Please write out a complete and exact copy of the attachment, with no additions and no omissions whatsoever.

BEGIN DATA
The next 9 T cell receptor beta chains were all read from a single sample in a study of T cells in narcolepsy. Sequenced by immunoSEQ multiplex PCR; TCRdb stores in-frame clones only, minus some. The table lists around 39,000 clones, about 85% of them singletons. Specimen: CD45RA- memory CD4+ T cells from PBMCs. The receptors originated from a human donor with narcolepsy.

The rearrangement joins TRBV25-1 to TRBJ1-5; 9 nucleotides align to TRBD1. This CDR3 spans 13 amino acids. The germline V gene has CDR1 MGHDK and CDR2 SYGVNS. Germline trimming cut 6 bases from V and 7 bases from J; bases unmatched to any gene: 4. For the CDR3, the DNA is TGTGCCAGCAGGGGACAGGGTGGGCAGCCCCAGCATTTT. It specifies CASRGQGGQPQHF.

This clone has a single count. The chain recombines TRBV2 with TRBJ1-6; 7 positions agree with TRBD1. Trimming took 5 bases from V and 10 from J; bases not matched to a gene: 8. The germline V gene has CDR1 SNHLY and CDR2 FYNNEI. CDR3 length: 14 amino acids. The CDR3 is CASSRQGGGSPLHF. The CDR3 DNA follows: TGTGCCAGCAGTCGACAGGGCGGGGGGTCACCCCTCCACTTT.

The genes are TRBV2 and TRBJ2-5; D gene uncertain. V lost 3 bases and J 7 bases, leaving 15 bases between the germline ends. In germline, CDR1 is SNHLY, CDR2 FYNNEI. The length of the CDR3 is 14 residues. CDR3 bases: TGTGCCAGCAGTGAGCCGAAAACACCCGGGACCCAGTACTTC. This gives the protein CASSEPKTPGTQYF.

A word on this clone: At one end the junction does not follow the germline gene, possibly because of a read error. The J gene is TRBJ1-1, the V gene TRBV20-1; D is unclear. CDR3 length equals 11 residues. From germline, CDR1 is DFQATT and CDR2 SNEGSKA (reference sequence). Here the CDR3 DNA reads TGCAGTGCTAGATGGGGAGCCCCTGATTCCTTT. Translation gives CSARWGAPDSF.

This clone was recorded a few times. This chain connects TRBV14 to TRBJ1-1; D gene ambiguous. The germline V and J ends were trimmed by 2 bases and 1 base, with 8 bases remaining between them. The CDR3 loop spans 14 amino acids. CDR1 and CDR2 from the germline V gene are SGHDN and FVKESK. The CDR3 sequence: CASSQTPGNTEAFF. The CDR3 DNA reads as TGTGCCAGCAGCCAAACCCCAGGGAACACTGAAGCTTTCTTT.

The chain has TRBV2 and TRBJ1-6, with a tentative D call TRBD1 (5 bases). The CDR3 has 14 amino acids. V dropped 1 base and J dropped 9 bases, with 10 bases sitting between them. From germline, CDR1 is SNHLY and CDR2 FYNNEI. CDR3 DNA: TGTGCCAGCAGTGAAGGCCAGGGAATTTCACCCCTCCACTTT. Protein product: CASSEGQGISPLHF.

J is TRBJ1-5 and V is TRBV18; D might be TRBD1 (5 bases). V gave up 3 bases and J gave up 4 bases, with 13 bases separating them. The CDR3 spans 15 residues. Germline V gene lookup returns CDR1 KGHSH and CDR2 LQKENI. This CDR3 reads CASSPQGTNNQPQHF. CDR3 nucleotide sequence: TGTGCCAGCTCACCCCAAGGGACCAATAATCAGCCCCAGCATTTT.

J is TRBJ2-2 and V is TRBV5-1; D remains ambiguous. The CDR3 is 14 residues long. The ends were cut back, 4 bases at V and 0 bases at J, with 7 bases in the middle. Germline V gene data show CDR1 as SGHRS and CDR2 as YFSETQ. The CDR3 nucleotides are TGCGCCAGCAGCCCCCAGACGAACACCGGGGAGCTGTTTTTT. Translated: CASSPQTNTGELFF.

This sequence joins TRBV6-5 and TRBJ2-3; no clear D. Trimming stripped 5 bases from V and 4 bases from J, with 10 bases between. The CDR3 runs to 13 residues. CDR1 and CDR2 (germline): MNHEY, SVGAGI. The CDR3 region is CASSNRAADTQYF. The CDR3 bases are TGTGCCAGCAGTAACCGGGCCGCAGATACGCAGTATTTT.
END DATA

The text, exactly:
The next 9 T cell receptor beta chains were all read from a single sample in a study of T cells in narcolepsy. Sequenced by immunoSEQ multiplex PCR; TCRdb stores in-frame clones only, minus some. The table lists around 39,000 clones, about 85% of them singletons. Specimen: CD45RA- memory CD4+ T cells from PBMCs. The receptors originated from a human donor with narcolepsy.

The rearrangement joins TRBV25-1 to TRBJ1-5; 9 nucleotides align to TRBD1. This CDR3 spans 13 amino acids. The germline V gene has CDR1 MGHDK and CDR2 SYGVNS. Germline trimming cut 6 bases from V and 7 bases from J; bases unmatched to any gene: 4. For the CDR3, the DNA is TGTGCCAGCAGGGGACAGGGTGGGCAGCCCCAGCATTTT. It specifies CASRGQGGQPQHF.

This clone has a single count. The chain recombines TRBV2 with TRBJ1-6; 7 positions agree with TRBD1. Trimming took 5 bases from V and 10 from J; bases not matched to a gene: 8. The germline V gene has CDR1 SNHLY and CDR2 FYNNEI. CDR3 length: 14 amino acids. The CDR3 is CASSRQGGGSPLHF. The CDR3 DNA follows: TGTGCCAGCAGTCGACAGGGCGGGGGGTCACCCCTCCACTTT.

The genes are TRBV2 and TRBJ2-5; D gene uncertain. V lost 3 bases and J 7 bases, leaving 15 bases between the germline ends. In germline, CDR1 is SNHLY, CDR2 FYNNEI. The length of the CDR3 is 14 residues. CDR3 bases: TGTGCCAGCAGTGAGCCGAAAACACCCGGGACCCAGTACTTC. This gives the protein CASSEPKTPGTQYF.

A word on this clone: At one end the junction does not follow the germline gene, possibly because of a read error. The J gene is TRBJ1-1, the V gene TRBV20-1; D is unclear. CDR3 length equals 11 residues. From germline, CDR1 is DFQATT and CDR2 SNEGSKA (reference sequence). Here the CDR3 DNA reads TGCAGTGCTAGATGGGGAGCCCCTGATTCCTTT. Translation gives CSARWGAPDSF.

This clone was recorded a few times. This chain connects TRBV14 to TRBJ1-1; D gene ambiguous. The germline V and J ends were trimmed by 2 bases and 1 base, with 8 bases remaining between them. The CDR3 loop spans 14 amino acids. CDR1 and CDR2 from the germline V gene are SGHDN and FVKESK. The CDR3 sequence: CASSQTPGNTEAFF. The CDR3 DNA reads as TGTGCCAGCAGCCAAACCCCAGGGAACACTGAAGCTTTCTTT.

The chain has TRBV2 and TRBJ1-6, with a tentative D call TRBD1 (5 bases). The CDR3 has 14 amino acids. V dropped 1 base and J dropped 9 bases, with 10 bases sitting between them. From germline, CDR1 is SNHLY and CDR2 FYNNEI. CDR3 DNA: TGTGCCAGCAGTGAAGGCCAGGGAATTTCACCCCTCCACTTT. Protein product: CASSEGQGISPLHF.

J is TRBJ1-5 and V is TRBV18; D might be TRBD1 (5 bases). V gave up 3 bases and J gave up 4 bases, with 13 bases separating them. The CDR3 spans 15 residues. Germline V gene lookup returns CDR1 KGHSH and CDR2 LQKENI. This CDR3 reads CASSPQGTNNQPQHF. CDR3 nucleotide sequence: TGTGCCAGCTCACCCCAAGGGACCAATAATCAGCCCCAGCATTTT.

J is TRBJ2-2 and V is TRBV5-1; D remains ambiguous. The CDR3 is 14 residues long. The ends were cut back, 4 bases at V and 0 bases at J, with 7 bases in the middle. Germline V gene data show CDR1 as SGHRS and CDR2 as YFSETQ. The CDR3 nucleotides are TGCGCCAGCAGCCCCCAGACGAACACCGGGGAGCTGTTTTTT. Translated: CASSPQTNTGELFF.

This sequence joins TRBV6-5 and TRBJ2-3; no clear D. Trimming stripped 5 bases from V and 4 bases from J, with 10 bases between. The CDR3 runs to 13 residues. CDR1 and CDR2 (germline): MNHEY, SVGAGI. The CDR3 region is CASSNRAADTQYF. The CDR3 bases are TGTGCCAGCAGTAACCGGGCCGCAGATACGCAGTATTTT.